New Hampshire primary exit polls show a big turnout on Tuesday among independent voters, but confirm the GOP are out-voting Democrats in the Granite State. Independents, or undeclared voters, account for about four in 10 primary voters in both the Republican and Democratic contests, according to preliminary exit poll results.
(Please Note: We will be updating this article as more data flows in the desk.)
A larger or typical turnout among independents are widely believed to benefit billionaire real estate mogul Donald Trump and socialist Sen. Bernie Sanders. As it turns out, both candidates have reason to be optimistic based upon the results of these New Hampshire exit polls.
On the Republican side, nearly half of votes who cast a Republican ballot said they’re looking for a candidate from “outside the political establishment,” a mood that boosted voter preference for Trump.
The economy and jobs, government spending and terrorism came is as the top issues, with immigration running behind. Of the top six candidates, Trump enjoyed a significant advantage on who would best handle the economy and an international crisis, with Ohio Gov. John Kasich behind on the economy.
Former Florida Gov. Jeb Bush, Texas Sen. Ted Cruz, Florida Sen. Marco Rubio, Kasich and New Jersey Gov. Chris Christie (in that order) are trailing Trump on who is best to handle an international crisis. Significantly, half of New Hampshire Republican primary voters said they’d be satisfied with Trump as the eventual nominee, with only four in 10 saying the same about Rubio and Cruz.
More GOP voters say a candidate’s positions on the issues are more important to their vote than personal qualities. Further, New Hampshire Republican primary exit polls show voters support Trump’s controversial proposals. A whopping two-thirds of New Hampshire Republican primary voters favor temporarily banning Muslims who are not U.S. citizens from entering the country and four in 10 say undocumented immigrants should be deported.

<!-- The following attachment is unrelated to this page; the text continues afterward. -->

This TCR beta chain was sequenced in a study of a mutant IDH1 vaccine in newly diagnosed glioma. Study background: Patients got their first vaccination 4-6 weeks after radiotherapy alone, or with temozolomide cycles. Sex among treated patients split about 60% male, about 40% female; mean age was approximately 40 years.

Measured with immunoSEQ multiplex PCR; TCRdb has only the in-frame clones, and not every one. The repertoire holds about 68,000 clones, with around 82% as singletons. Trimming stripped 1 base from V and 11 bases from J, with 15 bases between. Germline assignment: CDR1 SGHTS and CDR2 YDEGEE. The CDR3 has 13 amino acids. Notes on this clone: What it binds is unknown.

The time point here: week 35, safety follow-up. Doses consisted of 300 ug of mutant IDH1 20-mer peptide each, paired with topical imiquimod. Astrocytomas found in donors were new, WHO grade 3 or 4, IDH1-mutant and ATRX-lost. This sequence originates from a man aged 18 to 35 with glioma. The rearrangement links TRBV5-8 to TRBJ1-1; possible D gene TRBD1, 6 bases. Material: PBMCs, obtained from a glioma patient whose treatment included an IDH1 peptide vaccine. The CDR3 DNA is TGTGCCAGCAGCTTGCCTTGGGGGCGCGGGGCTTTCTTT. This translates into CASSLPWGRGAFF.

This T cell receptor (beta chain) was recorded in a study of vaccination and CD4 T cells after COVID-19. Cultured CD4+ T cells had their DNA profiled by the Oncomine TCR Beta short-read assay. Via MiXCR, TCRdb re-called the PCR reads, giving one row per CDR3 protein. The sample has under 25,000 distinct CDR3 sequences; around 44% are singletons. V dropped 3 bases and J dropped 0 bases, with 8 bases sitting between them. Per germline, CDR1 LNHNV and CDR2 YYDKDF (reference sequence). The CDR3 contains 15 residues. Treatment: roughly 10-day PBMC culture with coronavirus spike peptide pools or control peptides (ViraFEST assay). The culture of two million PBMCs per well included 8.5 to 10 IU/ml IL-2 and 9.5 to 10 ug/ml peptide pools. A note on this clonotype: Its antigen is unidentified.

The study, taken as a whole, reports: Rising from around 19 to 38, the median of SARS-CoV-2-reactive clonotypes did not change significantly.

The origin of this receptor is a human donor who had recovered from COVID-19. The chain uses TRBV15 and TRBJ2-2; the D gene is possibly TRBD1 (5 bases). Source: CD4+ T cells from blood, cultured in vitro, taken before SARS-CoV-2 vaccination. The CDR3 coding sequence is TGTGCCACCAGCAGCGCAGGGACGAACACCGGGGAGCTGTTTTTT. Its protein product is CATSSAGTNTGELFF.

The electorate seems to be far more friendly for the frontrunner, as well, though that was to be expected and could help the moderate governors. After all, these are just exit polls. Still, evangelicals represent just a quarter of New Hampshire Republican voters in juxtaposed to 64% in Iowa. That important bloc in the GOP coalition helped propel Cruz to number one, though they backed the national frontrunner in substantial numbers, as well.
“Strong” conservatives accounted for three in 10 Republican primary voters in New Hampshire, down from 40% in Iowa. Yet, roughly three-quarters identify as conservatives overall in these preliminary exit polls, up significantly from the 53% in the 2012 primary. Former Massachusetts Gov. Mitt Romney, the eventual nominee, won the Granite State primary with by roughly 16%.
More than four in 10 Republican voters in New Hampshire say they’re angry with the way the federal government is working. It was a similar 42 percent in Iowa. Of the 43% are angry, 37% chose Trump while 17% chose Cruz. Four in 10 Republican voters chose their candidates in the final days and Trump and Kasich each pulled 21%, with Bush and Rubio behind at 13%. Trump carried 29% of the independent vote, which is double-digits above his closest rival (Kasich: 17%).